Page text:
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  • Multinational Industrial Engineering Company To Pay $22 Million To Settle False Claims Act Allegations Relating to Evaded Customs Duties
    In Crime News
    Linde GmbH and its U.S. subsidiary Linde Engineering North America LLC (LENA) (together, “Linde”) have agreed to pay the United States more than $22.2 million to resolve allegations that Linde violated the False Claims Act by knowingly making false statements on customs declarations to avoid paying duties owed on the companies’ imports, the Justice Department announced today. 
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  • Secretary Michael R. Pompeo at a Naturalization Ceremony with U.S. Citizenship and Immigration Services
    In Crime Control and Security News
    Michael R. Pompeo, [Read More…]
  • Three Foreign Nationals Charged with Conspiring to Provide Material Support to ISIS
    In Crime News
    The Justice Department announced today that three Sri Lankan citizens have been charged with terrorism offenses, including conspiring to provide material support to a designated foreign terrorist organization (ISIS).  The men were part of a group of ISIS supporters which called itself “ISIS in Sri Lanka.”  That group is responsible for the 2019 Easter attacks in the South Asian nation of Sri Lanka, which killed 268 people, including five U.S. citizens, and injured over 500 others, according to a federal criminal complaint unsealed today.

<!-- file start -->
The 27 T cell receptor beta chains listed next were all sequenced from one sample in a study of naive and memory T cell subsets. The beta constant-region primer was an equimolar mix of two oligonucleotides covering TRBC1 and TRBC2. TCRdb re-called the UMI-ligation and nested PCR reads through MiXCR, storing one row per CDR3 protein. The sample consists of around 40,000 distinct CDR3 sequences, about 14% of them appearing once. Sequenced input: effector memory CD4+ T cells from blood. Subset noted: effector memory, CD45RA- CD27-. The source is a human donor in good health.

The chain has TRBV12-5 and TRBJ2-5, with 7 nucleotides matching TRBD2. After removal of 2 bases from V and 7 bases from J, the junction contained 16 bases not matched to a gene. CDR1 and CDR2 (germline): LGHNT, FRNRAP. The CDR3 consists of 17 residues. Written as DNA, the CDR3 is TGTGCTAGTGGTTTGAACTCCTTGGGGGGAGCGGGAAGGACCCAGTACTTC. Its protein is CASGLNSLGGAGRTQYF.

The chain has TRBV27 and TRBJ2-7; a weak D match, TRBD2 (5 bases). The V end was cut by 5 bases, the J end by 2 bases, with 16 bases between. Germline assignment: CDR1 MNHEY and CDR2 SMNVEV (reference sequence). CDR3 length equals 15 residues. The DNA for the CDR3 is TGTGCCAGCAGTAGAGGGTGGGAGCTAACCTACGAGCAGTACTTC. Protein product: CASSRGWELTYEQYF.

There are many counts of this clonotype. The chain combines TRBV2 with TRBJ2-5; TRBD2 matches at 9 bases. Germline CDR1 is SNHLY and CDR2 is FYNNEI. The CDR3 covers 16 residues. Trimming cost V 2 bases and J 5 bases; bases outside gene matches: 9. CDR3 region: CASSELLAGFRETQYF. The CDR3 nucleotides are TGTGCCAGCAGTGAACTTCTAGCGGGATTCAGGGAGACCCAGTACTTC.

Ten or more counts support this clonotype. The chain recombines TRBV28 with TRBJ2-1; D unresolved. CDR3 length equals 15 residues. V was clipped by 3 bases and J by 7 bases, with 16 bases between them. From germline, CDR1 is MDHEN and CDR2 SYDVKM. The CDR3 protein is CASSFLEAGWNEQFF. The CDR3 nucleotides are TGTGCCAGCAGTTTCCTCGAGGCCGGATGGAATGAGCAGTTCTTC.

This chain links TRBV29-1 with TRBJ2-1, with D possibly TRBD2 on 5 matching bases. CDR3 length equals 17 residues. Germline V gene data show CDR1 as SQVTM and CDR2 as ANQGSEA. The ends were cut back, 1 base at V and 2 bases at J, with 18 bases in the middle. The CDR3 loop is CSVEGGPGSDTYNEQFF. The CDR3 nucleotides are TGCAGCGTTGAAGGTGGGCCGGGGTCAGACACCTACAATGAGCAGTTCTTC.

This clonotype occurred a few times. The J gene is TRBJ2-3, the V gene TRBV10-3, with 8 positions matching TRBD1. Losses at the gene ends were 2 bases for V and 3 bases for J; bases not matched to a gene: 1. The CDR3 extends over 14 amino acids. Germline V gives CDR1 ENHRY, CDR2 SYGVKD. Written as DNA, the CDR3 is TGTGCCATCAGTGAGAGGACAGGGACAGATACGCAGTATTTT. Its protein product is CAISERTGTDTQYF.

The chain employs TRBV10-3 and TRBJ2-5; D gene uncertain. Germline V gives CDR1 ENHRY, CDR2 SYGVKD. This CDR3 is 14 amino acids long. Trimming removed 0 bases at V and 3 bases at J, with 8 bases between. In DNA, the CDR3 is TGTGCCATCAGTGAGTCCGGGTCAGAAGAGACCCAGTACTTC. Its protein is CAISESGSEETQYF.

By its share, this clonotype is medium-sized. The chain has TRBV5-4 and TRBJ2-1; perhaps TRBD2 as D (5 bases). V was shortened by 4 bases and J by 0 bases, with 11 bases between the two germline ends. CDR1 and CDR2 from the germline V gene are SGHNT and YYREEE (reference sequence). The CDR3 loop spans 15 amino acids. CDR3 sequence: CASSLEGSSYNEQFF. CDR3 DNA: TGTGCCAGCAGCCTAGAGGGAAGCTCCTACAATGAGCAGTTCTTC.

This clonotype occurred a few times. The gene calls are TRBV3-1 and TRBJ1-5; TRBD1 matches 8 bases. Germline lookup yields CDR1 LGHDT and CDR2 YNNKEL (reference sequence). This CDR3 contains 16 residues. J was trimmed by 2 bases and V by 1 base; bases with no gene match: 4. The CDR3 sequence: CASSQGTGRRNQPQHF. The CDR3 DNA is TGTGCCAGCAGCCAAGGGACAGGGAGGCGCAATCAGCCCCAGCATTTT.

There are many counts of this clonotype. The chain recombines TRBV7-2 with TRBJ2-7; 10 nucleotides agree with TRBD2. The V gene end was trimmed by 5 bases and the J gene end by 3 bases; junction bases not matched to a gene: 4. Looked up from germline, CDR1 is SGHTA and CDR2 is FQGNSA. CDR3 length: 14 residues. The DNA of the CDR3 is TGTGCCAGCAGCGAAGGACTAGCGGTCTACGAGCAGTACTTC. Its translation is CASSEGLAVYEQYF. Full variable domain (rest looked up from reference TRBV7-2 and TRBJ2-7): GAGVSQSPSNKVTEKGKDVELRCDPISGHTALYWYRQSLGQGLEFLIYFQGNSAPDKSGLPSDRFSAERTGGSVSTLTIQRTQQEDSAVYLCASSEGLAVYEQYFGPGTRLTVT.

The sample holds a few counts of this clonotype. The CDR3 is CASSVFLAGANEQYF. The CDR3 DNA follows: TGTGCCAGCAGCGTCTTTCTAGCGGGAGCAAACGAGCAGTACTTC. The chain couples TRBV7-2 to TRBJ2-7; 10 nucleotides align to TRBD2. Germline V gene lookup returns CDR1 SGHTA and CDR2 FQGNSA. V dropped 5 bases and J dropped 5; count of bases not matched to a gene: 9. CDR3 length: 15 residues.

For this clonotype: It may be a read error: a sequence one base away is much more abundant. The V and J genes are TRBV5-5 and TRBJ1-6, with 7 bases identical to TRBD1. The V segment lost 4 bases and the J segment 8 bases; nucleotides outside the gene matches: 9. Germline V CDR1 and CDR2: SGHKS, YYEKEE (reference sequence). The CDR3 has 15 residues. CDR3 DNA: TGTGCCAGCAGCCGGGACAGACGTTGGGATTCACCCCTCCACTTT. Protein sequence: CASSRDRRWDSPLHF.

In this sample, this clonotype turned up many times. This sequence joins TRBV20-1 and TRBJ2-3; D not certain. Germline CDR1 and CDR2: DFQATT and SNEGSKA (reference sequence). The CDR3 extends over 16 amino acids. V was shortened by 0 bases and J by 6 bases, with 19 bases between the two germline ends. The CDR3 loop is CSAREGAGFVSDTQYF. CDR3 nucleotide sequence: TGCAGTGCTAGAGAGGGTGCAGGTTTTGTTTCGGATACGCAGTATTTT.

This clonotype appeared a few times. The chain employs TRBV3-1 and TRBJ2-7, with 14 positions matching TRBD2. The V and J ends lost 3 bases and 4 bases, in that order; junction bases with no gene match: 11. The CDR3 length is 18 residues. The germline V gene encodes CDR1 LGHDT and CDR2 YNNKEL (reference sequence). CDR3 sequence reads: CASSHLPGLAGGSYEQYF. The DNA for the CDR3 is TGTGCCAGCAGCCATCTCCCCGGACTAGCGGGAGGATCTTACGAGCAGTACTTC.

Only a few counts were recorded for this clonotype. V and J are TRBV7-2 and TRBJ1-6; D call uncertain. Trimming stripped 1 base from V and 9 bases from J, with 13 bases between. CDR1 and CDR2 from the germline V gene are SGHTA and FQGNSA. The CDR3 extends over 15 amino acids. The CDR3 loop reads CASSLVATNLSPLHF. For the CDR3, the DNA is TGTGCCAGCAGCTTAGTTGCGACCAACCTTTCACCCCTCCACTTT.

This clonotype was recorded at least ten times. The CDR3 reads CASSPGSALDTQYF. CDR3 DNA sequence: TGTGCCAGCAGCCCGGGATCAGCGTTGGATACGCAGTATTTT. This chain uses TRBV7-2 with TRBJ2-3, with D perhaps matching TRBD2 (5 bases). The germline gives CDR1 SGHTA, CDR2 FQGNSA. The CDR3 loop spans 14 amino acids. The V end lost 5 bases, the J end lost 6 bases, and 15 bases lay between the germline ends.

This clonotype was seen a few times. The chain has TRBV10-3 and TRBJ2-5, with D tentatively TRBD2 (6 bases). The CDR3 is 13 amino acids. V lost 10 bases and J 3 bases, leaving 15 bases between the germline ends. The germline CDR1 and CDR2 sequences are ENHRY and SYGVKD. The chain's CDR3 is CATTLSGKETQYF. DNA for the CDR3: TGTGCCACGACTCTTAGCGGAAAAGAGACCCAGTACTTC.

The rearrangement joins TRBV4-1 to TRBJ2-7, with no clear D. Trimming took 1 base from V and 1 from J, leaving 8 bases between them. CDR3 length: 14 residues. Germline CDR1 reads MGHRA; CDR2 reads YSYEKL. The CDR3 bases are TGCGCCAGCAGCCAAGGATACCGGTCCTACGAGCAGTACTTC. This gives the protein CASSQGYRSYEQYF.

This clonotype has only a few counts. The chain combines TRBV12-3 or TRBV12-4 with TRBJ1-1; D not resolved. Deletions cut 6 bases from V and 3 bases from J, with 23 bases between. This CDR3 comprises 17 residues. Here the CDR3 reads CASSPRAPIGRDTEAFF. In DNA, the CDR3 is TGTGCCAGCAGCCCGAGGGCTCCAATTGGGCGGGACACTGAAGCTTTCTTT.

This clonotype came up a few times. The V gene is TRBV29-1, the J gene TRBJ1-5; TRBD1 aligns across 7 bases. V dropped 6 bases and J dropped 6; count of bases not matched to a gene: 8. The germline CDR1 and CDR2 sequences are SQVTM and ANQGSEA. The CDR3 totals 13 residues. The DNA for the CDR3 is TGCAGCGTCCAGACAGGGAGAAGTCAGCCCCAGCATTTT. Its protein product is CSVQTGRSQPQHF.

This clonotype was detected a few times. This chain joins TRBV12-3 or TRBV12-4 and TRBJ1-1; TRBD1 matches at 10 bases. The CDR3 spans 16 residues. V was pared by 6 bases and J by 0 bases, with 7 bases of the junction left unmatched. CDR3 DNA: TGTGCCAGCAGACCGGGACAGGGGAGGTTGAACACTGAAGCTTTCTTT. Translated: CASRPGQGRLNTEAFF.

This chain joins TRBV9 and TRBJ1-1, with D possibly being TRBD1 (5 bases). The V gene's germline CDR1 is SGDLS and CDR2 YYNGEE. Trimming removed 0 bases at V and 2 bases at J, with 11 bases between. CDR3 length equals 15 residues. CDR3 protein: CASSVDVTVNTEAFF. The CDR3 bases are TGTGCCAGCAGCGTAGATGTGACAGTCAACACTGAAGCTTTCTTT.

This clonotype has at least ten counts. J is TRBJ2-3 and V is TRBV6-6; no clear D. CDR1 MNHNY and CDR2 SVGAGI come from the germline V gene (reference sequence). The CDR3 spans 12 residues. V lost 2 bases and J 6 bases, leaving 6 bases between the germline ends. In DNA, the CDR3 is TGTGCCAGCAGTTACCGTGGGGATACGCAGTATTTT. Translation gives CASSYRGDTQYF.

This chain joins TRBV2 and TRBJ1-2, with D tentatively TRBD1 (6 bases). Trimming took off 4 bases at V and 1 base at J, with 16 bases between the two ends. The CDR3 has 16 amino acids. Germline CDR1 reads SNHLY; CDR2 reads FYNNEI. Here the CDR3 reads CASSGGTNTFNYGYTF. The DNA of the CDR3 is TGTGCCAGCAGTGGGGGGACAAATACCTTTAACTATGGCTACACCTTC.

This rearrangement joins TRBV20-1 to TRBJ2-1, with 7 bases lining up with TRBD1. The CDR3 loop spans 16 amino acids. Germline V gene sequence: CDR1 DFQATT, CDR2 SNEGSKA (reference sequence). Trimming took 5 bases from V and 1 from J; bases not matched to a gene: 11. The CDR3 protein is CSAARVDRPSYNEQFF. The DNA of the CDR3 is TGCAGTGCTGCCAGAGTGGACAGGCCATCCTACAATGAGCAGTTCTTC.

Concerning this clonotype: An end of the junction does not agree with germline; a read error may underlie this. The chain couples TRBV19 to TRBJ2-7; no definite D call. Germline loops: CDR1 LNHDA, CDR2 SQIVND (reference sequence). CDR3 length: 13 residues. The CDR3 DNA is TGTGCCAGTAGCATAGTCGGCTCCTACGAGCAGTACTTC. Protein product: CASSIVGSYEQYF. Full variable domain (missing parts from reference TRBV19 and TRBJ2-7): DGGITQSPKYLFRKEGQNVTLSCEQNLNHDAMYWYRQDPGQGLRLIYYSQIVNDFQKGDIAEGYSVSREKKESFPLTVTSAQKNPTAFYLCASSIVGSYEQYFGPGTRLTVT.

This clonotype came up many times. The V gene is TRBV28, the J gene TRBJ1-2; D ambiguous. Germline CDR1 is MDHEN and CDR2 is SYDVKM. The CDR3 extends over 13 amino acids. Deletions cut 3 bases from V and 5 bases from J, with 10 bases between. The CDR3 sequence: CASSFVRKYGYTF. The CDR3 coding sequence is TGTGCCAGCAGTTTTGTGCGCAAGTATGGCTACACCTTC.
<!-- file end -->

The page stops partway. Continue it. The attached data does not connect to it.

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  • Justice Department Signs Antitrust Memorandum of Understanding with Korean Prosecution Service
    In Crime News
    Yesterday, the Department of Justice signed an antitrust Memorandum of Understanding (MOU) with the Korean Prosecution Service (KPS). The MOU is designed to promote increased cooperation and communication on criminal antitrust enforcement and policy in both countries.
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  • NASA’s Mars Perseverance Rover Passes Flight Readiness Review
    In Space
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  • Federal Courts Participate in Audio Livestream Pilot
    In U.S Courts
    Thirteen district courts around the country will livestream audio of select proceedings in civil cases of public interest next year as part of a two-year pilot program.
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  • Protecting and Preserving a Free and Open South China Sea
    In Crime Control and Security News
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  • Public Health Preparedness: Information on the Use of Medical Reserve Corps Volunteers during Emergencies
    In U.S GAO News